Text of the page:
Hebert Zharare, in Sharm El-Sheikh, Egypt
PRESIDENT Mnangagwa is disappointed by some members of the business community whose conduct continues to frustrate Government efforts to stabilise the economy and the current wave of price increases obtaining in the country shows a lack of support for even the ongoing dialogue on arrears clearance and debt resolution.
Mr George Charamba, President Mnangagwa’s spokesperson, said despite the fact that most international creditors and even the United States of America, were impressed by Zimbabwe’s commitment to the ongoing dialogue on arrears clearance and debt resolution, local businesspeople continued to “stab the process in the back”.
“I will give you an example, during the liberation struggle and when we were going for the Lancaster House Conference, it was the time of blazing the guns “kusvika barrel ratsvuka,” to support our leadership that was in London. The real intended beneficiaries of arrears clearance and debt resolution, namely the businesspeople, are in fact busy stabbing the initiative in the back. Ask them (the businesspeople) why?” said Mr Charamba.
President Mnangagwa left Harare yesterday for the United Arab Republic of Egypt for a State Visit at the invitation of his counterpart, President Adbel Fattah El-Sisi. The visit also coincides with the crucial African Development Bank (AfDB) Summit — at Sharm El-Sheik resort — where he is expected to engage representatives of creditor nations as the country presses ahead with the arrears clearance and debt resolution agenda.
The indabas comprise the 58th annual assembly of the AfDB Group and the 49th meeting of the African Development Fund which opened yesterday and will run until Friday.
Said Mr Charamba; “Having said that, what the President feels disappointed about and I think which has come through his weekly column (on Sunday), is the fact that while there is general consensus that until and unless there is resolution to arrears clearance, which by the way has become a new debt, and together with debt resolution; until there is a resolution to that question, the forward march of the Zimbabwean economy will be a lot more difficult.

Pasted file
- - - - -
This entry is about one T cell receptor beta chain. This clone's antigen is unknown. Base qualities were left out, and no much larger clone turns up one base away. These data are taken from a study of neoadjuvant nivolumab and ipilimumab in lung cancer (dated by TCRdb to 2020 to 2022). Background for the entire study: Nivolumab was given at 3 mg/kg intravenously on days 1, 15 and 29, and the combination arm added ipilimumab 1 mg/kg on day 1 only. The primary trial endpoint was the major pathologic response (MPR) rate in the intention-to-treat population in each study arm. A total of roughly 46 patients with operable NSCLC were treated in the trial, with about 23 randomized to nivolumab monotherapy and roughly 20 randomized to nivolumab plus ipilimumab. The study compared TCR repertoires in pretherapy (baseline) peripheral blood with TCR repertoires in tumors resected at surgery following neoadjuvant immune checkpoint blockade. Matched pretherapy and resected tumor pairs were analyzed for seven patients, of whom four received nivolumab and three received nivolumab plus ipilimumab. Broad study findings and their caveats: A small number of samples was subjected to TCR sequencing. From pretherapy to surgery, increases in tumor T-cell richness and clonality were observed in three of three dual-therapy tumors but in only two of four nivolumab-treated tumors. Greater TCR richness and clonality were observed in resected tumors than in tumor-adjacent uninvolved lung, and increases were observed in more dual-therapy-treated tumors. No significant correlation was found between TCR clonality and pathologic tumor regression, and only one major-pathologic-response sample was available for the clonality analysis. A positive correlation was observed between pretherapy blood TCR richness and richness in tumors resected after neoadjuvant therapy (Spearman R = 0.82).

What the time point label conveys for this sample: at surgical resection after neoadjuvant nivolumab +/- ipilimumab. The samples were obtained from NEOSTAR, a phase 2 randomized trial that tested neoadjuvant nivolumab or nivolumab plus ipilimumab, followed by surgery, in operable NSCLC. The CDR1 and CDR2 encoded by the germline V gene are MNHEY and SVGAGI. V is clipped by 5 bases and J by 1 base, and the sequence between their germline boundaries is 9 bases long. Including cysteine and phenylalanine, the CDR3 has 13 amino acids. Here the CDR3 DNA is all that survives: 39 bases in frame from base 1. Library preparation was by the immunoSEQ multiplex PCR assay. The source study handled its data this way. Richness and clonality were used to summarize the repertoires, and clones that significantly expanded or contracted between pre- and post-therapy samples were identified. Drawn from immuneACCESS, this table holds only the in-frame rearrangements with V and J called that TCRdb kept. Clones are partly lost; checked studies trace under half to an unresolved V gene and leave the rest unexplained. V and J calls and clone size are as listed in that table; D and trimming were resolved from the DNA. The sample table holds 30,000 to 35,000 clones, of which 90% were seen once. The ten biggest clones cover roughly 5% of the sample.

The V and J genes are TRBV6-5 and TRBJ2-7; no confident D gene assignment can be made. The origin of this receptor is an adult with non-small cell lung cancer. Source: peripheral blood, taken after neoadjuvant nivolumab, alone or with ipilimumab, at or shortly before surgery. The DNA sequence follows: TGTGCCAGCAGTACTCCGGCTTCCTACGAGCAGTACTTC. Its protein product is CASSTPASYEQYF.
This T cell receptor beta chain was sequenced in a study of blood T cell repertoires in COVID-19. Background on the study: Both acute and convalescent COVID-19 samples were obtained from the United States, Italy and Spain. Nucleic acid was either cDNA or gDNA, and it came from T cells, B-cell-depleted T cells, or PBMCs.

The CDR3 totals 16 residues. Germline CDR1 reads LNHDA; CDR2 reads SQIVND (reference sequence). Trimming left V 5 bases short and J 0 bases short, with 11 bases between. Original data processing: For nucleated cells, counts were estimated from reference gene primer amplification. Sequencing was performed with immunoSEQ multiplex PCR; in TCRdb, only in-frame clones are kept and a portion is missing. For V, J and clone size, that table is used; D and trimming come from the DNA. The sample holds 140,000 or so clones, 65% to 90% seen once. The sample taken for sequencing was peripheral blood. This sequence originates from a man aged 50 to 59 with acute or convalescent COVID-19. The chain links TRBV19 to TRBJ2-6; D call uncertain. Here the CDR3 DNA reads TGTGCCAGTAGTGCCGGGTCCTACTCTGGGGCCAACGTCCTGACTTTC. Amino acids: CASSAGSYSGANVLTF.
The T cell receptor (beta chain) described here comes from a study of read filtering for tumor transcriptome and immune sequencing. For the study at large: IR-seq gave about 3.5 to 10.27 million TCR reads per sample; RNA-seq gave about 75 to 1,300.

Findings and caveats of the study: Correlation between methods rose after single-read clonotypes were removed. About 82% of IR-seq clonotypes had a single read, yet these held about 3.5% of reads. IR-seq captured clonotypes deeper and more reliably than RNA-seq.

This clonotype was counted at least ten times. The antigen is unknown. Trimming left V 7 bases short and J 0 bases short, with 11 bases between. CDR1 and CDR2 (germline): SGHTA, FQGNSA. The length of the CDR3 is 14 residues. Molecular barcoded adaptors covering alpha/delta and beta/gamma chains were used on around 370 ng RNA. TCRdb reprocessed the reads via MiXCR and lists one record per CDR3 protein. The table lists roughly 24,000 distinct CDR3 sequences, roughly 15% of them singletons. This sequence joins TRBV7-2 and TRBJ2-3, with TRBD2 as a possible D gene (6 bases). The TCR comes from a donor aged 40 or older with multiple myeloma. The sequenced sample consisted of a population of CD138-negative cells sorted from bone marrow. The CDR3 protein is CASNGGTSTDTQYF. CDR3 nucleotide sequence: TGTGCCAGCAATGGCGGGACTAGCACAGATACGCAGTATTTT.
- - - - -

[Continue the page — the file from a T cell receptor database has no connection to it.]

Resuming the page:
“As the President is preparing to go to that crucial meeting, we do not seem to read the same sense of support, the urgency, coming from the business community. We see businesses destabilising the macro-economy, in the process, undermining the very effort towards arrears clearance and debt resolution.
“When we engage some creditors, you do so on the strength of your capacity to service those arrears and your debts. Now, that is very doubtful if there is chaos in the macroeconomic-environment. Which really explains the anger you read through the article of the President.”
Writing in his weekly column, the President, according to Mr Charamba, felt disappointed by a seeming lack of support for Government efforts to address economic challenges as witnessed by the squandering of Government’s goodwill, privileges and incentives to profiteer and, in some instances, illicit transfer of funds “beyond our borders for stashing”.
The President said businesses were disconnecting point-of-sale gadgets, discouraging sales in local currency, abusing the foreign currency auction system and channelling goods to the informal market through a shadowy network of agents.
In spite of growing foreign currency receipts by more than 20 percent between January and March this year compared to the same period last year, with cumulative earnings likely to rise to a record US$12 billion this year, the local currency continued to depreciate.
“The more than US$11 billion foreign exchange earned last year is the highest ever done by this economy, and is certainly far higher than in most economies in Sub-Saharan Africa, outside South Africa. Sadly, this has not translated into a stable exchange rate.
“Government has pursued a prudent fiscal and monetary policy to guarantee macroeconomic stability. Since the advent of the Second Republic, Government budget has run on a cash basis, thus avoiding un-budgeted overruns. This has never been so before, including under the much-vaunted Government of National Unity (GNU). Because of this fiscal discipline, often pursued even at the expense of social delivery, space has since been created for businesses to grow in a stable environment where disequilibria are minimised. Indeed, this has been the case until now.”